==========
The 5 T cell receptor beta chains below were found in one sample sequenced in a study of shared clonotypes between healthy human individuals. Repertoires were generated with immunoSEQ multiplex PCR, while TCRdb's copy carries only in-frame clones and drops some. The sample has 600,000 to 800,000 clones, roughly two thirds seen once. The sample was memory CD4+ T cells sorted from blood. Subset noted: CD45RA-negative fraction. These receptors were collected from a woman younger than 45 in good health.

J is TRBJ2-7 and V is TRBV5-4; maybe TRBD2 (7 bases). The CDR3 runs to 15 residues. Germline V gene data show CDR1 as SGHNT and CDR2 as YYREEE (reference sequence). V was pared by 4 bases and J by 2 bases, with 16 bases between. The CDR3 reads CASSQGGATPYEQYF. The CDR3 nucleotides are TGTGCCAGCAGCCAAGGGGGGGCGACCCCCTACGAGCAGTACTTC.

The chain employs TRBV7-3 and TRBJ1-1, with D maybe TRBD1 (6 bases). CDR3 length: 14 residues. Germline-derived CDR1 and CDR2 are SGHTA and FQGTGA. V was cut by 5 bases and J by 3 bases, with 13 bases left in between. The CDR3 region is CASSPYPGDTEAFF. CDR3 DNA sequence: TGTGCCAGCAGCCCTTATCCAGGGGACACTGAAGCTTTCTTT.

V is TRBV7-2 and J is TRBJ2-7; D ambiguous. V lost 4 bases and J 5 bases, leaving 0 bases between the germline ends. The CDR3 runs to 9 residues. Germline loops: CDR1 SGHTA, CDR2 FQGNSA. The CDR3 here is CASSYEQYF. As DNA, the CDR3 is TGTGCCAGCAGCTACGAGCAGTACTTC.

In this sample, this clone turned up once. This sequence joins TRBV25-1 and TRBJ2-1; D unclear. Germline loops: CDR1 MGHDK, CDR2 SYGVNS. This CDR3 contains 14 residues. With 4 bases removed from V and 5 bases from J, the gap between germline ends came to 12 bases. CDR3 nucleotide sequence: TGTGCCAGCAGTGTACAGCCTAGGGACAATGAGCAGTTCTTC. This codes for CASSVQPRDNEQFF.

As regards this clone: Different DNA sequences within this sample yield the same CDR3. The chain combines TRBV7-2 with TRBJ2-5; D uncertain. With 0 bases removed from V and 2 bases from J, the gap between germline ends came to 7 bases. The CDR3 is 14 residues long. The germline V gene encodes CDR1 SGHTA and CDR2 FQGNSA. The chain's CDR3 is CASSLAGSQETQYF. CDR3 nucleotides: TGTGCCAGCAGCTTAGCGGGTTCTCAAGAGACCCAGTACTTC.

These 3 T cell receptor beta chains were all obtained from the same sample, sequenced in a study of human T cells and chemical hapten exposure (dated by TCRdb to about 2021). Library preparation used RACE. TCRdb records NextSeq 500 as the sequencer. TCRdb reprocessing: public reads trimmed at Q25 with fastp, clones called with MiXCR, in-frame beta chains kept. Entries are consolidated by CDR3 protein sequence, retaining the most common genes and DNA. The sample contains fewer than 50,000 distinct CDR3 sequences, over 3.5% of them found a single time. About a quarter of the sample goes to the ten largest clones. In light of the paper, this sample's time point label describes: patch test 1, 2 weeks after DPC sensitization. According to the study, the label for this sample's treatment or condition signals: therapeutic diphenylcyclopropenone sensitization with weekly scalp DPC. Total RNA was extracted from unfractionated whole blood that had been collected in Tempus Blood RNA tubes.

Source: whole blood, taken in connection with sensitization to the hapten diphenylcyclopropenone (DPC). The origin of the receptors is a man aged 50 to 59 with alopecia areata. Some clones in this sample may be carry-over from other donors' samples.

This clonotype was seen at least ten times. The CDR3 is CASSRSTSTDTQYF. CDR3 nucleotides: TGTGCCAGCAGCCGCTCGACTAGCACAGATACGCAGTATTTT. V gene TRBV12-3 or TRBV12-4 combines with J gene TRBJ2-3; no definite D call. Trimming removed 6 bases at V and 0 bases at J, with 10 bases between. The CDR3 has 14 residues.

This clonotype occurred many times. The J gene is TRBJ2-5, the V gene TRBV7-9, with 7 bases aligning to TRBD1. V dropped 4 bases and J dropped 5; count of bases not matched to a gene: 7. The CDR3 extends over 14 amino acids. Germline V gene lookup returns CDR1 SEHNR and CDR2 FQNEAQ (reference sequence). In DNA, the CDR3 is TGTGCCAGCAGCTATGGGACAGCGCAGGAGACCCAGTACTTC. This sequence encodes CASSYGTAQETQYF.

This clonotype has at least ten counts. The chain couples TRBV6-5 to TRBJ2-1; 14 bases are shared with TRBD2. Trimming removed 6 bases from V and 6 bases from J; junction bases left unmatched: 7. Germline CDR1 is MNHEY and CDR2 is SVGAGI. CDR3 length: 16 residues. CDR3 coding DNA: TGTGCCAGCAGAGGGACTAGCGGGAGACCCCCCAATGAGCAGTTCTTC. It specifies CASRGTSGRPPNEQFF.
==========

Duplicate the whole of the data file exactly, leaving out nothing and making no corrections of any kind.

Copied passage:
The 5 T cell receptor beta chains below were found in one sample sequenced in a study of shared clonotypes between healthy human individuals. Repertoires were generated with immunoSEQ multiplex PCR, while TCRdb's copy carries only in-frame clones and drops some. The sample has 600,000 to 800,000 clones, roughly two thirds seen once. The sample was memory CD4+ T cells sorted from blood. Subset noted: CD45RA-negative fraction. These receptors were collected from a woman younger than 45 in good health.

J is TRBJ2-7 and V is TRBV5-4; maybe TRBD2 (7 bases). The CDR3 runs to 15 residues. Germline V gene data show CDR1 as SGHNT and CDR2 as YYREEE (reference sequence). V was pared by 4 bases and J by 2 bases, with 16 bases between. The CDR3 reads CASSQGGATPYEQYF. The CDR3 nucleotides are TGTGCCAGCAGCCAAGGGGGGGCGACCCCCTACGAGCAGTACTTC.

The chain employs TRBV7-3 and TRBJ1-1, with D maybe TRBD1 (6 bases). CDR3 length: 14 residues. Germline-derived CDR1 and CDR2 are SGHTA and FQGTGA. V was cut by 5 bases and J by 3 bases, with 13 bases left in between. The CDR3 region is CASSPYPGDTEAFF. CDR3 DNA sequence: TGTGCCAGCAGCCCTTATCCAGGGGACACTGAAGCTTTCTTT.

V is TRBV7-2 and J is TRBJ2-7; D ambiguous. V lost 4 bases and J 5 bases, leaving 0 bases between the germline ends. The CDR3 runs to 9 residues. Germline loops: CDR1 SGHTA, CDR2 FQGNSA. The CDR3 here is CASSYEQYF. As DNA, the CDR3 is TGTGCCAGCAGCTACGAGCAGTACTTC.

In this sample, this clone turned up once. This sequence joins TRBV25-1 and TRBJ2-1; D unclear. Germline loops: CDR1 MGHDK, CDR2 SYGVNS. This CDR3 contains 14 residues. With 4 bases removed from V and 5 bases from J, the gap between germline ends came to 12 bases. CDR3 nucleotide sequence: TGTGCCAGCAGTGTACAGCCTAGGGACAATGAGCAGTTCTTC. This codes for CASSVQPRDNEQFF.

As regards this clone: Different DNA sequences within this sample yield the same CDR3. The chain combines TRBV7-2 with TRBJ2-5; D uncertain. With 0 bases removed from V and 2 bases from J, the gap between germline ends came to 7 bases. The CDR3 is 14 residues long. The germline V gene encodes CDR1 SGHTA and CDR2 FQGNSA. The chain's CDR3 is CASSLAGSQETQYF. CDR3 nucleotides: TGTGCCAGCAGCTTAGCGGGTTCTCAAGAGACCCAGTACTTC.

These 3 T cell receptor beta chains were all obtained from the same sample, sequenced in a study of human T cells and chemical hapten exposure (dated by TCRdb to about 2021). Library preparation used RACE. TCRdb records NextSeq 500 as the sequencer. TCRdb reprocessing: public reads trimmed at Q25 with fastp, clones called with MiXCR, in-frame beta chains kept. Entries are consolidated by CDR3 protein sequence, retaining the most common genes and DNA. The sample contains fewer than 50,000 distinct CDR3 sequences, over 3.5% of them found a single time. About a quarter of the sample goes to the ten largest clones. In light of the paper, this sample's time point label describes: patch test 1, 2 weeks after DPC sensitization. According to the study, the label for this sample's treatment or condition signals: therapeutic diphenylcyclopropenone sensitization with weekly scalp DPC. Total RNA was extracted from unfractionated whole blood that had been collected in Tempus Blood RNA tubes.

Source: whole blood, taken in connection with sensitization to the hapten diphenylcyclopropenone (DPC). The origin of the receptors is a man aged 50 to 59 with alopecia areata. Some clones in this sample may be carry-over from other donors' samples.

This clonotype was seen at least ten times. The CDR3 is CASSRSTSTDTQYF. CDR3 nucleotides: TGTGCCAGCAGCCGCTCGACTAGCACAGATACGCAGTATTTT. V gene TRBV12-3 or TRBV12-4 combines with J gene TRBJ2-3; no definite D call. Trimming removed 6 bases at V and 0 bases at J, with 10 bases between. The CDR3 has 14 residues.

This clonotype occurred many times. The J gene is TRBJ2-5, the V gene TRBV7-9, with 7 bases aligning to TRBD1. V dropped 4 bases and J dropped 5; count of bases not matched to a gene: 7. The CDR3 extends over 14 amino acids. Germline V gene lookup returns CDR1 SEHNR and CDR2 FQNEAQ (reference sequence). In DNA, the CDR3 is TGTGCCAGCAGCTATGGGACAGCGCAGGAGACCCAGTACTTC. This sequence encodes CASSYGTAQETQYF.

This clonotype has at least ten counts. The chain couples TRBV6-5 to TRBJ2-1; 14 bases are shared with TRBD2. Trimming removed 6 bases from V and 6 bases from J; junction bases left unmatched: 7. Germline CDR1 is MNHEY and CDR2 is SVGAGI. CDR3 length: 16 residues. CDR3 coding DNA: TGTGCCAGCAGAGGGACTAGCGGGAGACCCCCCAATGAGCAGTTCTTC. It specifies CASRGTSGRPPNEQFF.